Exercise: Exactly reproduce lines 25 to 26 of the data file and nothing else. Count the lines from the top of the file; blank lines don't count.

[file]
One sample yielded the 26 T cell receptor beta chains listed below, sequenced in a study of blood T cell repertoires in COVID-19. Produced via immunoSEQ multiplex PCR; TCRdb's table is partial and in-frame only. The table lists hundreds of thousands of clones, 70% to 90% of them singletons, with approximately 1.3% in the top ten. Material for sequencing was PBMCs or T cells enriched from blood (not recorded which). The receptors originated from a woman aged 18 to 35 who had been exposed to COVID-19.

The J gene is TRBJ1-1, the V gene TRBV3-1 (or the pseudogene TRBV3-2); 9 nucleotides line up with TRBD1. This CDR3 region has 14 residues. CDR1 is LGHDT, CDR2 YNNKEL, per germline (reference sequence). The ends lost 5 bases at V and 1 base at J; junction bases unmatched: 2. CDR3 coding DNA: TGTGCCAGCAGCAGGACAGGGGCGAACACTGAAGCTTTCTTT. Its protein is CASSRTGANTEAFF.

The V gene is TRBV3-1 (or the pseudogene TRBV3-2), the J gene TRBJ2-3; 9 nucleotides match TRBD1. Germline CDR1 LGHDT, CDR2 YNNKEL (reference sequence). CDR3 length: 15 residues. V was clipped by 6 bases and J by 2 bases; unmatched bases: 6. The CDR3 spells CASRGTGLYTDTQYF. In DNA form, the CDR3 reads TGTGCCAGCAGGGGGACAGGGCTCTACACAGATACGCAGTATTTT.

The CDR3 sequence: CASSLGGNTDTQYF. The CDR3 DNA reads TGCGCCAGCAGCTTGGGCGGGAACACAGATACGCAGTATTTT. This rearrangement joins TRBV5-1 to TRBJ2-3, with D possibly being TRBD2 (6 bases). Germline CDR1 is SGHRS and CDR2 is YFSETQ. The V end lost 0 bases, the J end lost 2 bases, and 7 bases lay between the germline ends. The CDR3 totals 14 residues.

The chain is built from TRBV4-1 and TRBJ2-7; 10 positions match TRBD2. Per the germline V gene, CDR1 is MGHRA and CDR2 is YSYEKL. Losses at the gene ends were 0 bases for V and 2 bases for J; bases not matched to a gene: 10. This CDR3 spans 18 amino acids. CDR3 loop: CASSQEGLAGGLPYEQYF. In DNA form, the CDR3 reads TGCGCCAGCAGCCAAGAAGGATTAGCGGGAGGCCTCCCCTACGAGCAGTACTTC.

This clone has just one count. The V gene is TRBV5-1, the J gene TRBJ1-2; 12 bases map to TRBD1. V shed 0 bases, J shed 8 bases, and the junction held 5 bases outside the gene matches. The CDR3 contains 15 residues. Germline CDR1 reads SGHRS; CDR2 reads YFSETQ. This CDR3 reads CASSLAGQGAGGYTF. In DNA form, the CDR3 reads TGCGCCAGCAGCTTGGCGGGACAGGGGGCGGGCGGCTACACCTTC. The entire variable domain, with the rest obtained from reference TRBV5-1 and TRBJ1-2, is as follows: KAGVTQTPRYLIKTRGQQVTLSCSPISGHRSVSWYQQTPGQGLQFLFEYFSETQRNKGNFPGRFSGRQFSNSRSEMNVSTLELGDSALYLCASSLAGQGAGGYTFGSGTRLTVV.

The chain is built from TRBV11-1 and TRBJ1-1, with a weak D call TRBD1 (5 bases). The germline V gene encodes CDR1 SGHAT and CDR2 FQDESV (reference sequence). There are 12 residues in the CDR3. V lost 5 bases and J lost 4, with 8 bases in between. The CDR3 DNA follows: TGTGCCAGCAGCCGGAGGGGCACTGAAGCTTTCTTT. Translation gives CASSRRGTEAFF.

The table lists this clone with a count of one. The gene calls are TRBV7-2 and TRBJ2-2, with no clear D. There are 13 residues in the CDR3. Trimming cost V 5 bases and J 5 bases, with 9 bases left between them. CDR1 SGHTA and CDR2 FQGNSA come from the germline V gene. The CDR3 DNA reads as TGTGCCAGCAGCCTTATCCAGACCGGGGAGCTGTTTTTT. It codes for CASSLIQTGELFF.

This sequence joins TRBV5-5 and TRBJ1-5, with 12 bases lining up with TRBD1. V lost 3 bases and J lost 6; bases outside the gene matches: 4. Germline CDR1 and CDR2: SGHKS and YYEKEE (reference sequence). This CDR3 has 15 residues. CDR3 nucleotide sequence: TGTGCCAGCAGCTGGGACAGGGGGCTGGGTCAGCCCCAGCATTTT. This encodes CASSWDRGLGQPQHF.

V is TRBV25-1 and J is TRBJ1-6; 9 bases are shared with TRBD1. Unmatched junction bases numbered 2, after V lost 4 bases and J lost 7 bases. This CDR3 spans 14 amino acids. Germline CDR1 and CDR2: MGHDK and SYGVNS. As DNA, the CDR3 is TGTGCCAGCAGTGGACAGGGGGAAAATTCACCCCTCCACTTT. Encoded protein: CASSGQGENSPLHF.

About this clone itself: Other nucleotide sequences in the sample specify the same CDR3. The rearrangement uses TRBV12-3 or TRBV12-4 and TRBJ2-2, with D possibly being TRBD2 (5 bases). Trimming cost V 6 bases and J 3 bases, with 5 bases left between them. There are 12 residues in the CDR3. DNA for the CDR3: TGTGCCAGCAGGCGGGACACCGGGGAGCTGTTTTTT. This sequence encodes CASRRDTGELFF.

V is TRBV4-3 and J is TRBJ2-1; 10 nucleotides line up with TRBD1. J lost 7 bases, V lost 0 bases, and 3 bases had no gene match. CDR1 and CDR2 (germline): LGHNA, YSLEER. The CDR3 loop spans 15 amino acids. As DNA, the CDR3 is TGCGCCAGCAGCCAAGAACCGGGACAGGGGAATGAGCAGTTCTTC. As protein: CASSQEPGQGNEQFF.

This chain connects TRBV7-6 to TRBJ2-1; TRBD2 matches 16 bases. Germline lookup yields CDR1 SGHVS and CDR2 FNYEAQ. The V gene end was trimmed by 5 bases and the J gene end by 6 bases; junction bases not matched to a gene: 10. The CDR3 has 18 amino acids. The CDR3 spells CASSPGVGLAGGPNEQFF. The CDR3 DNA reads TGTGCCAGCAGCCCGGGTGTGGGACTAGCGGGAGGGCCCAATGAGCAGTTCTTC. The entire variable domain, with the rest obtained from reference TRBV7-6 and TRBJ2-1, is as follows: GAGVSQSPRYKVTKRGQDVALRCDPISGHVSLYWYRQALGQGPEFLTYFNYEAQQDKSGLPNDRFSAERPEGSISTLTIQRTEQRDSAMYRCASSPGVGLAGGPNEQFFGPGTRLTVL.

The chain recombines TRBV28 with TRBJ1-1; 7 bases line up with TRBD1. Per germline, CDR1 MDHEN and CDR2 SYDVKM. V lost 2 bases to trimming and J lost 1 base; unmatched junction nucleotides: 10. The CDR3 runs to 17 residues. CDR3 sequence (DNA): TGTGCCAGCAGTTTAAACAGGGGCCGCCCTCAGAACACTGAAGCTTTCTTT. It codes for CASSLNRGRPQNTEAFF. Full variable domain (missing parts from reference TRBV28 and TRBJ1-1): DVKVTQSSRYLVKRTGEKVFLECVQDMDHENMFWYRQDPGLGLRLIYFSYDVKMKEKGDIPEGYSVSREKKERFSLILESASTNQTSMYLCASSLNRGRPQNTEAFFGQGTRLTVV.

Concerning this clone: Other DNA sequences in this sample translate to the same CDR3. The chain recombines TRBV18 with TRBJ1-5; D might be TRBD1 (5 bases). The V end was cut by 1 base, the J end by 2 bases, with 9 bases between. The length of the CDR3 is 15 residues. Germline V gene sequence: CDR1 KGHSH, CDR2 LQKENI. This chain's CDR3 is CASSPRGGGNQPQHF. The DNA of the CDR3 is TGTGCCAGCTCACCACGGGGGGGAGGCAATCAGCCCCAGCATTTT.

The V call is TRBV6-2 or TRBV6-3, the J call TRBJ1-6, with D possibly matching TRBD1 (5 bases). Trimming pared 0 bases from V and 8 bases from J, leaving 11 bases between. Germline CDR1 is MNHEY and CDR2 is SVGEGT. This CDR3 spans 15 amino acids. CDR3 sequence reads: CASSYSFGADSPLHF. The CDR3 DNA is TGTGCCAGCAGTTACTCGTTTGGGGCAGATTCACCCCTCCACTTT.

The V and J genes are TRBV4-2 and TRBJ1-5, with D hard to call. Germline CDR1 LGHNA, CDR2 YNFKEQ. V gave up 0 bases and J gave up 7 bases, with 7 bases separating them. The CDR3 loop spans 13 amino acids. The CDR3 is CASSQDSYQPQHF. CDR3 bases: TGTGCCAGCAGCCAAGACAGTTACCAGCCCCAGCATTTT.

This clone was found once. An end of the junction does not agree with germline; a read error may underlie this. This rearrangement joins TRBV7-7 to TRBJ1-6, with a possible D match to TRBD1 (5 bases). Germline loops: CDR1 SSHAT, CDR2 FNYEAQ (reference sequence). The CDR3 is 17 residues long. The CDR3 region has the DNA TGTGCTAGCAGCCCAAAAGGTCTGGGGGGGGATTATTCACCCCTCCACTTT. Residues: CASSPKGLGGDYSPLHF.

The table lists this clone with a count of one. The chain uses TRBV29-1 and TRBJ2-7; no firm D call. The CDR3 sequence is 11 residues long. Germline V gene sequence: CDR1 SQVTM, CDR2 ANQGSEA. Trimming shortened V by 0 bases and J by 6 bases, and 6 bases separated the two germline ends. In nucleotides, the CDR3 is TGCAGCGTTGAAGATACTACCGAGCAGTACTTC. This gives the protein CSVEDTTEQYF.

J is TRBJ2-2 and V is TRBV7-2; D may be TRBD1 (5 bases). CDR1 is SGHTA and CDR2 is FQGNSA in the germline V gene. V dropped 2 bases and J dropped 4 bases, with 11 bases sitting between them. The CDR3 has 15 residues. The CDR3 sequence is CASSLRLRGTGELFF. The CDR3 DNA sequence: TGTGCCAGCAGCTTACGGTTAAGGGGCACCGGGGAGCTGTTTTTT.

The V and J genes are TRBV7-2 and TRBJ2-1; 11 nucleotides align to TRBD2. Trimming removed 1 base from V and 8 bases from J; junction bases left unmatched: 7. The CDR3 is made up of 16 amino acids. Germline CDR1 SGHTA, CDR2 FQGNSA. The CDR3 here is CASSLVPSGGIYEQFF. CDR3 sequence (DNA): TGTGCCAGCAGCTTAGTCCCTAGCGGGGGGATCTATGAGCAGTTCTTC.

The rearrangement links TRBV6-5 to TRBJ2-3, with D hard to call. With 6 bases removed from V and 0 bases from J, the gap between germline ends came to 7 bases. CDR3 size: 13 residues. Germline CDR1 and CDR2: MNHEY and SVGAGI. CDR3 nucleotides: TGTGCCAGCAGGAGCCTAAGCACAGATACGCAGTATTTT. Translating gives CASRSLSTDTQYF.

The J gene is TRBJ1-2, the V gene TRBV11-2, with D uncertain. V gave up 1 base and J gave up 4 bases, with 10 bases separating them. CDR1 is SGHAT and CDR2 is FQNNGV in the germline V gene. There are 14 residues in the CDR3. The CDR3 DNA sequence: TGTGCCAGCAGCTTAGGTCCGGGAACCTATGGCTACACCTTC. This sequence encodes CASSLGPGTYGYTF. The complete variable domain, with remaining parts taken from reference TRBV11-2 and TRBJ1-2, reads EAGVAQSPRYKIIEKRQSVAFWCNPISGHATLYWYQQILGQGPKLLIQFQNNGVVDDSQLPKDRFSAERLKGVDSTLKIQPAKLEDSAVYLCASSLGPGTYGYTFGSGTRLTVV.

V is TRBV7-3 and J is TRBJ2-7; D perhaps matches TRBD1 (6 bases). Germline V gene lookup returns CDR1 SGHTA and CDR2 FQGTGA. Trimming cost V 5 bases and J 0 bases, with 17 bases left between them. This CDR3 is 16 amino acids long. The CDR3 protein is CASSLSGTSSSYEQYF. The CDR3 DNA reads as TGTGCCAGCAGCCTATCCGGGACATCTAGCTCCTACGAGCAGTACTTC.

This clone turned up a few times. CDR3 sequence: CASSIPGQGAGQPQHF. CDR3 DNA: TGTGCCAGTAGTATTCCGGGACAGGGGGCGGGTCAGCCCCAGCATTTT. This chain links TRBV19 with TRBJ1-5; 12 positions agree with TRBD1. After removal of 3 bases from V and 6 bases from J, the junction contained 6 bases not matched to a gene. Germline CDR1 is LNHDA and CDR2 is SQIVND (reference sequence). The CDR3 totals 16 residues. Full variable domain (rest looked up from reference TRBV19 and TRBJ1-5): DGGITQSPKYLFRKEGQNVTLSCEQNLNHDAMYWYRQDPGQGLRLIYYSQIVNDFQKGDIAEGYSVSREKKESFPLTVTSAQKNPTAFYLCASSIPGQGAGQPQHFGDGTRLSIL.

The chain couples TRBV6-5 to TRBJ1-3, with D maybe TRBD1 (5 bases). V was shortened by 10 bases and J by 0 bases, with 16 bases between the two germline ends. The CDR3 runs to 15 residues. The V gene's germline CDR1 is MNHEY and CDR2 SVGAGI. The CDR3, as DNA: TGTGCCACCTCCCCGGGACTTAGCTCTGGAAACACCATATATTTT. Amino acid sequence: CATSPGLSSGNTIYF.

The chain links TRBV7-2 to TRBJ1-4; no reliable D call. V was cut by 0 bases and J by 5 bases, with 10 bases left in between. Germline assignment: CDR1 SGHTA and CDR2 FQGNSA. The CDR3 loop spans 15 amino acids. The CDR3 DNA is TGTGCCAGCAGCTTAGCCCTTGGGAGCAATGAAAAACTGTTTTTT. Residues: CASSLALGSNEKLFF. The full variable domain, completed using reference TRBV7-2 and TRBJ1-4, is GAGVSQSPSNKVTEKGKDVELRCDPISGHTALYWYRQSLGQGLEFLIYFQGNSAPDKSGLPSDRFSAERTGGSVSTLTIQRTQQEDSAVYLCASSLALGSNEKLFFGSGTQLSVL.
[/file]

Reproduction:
This clone turned up a few times. CDR3 sequence: CASSIPGQGAGQPQHF. CDR3 DNA: TGTGCCAGTAGTATTCCGGGACAGGGGGCGGGTCAGCCCCAGCATTTT. This chain links TRBV19 with TRBJ1-5; 12 positions agree with TRBD1. After removal of 3 bases from V and 6 bases from J, the junction contained 6 bases not matched to a gene. Germline CDR1 is LNHDA and CDR2 is SQIVND (reference sequence). The CDR3 totals 16 residues. Full variable domain (rest looked up from reference TRBV19 and TRBJ1-5): DGGITQSPKYLFRKEGQNVTLSCEQNLNHDAMYWYRQDPGQGLRLIYYSQIVNDFQKGDIAEGYSVSREKKESFPLTVTSAQKNPTAFYLCASSIPGQGAGQPQHFGDGTRLSIL.

The chain couples TRBV6-5 to TRBJ1-3, with D maybe TRBD1 (5 bases). V was shortened by 10 bases and J by 0 bases, with 16 bases between the two germline ends. The CDR3 runs to 15 residues. The V gene's germline CDR1 is MNHEY and CDR2 SVGAGI. The CDR3, as DNA: TGTGCCACCTCCCCGGGACTTAGCTCTGGAAACACCATATATTTT. Amino acid sequence: CATSPGLSSGNTIYF.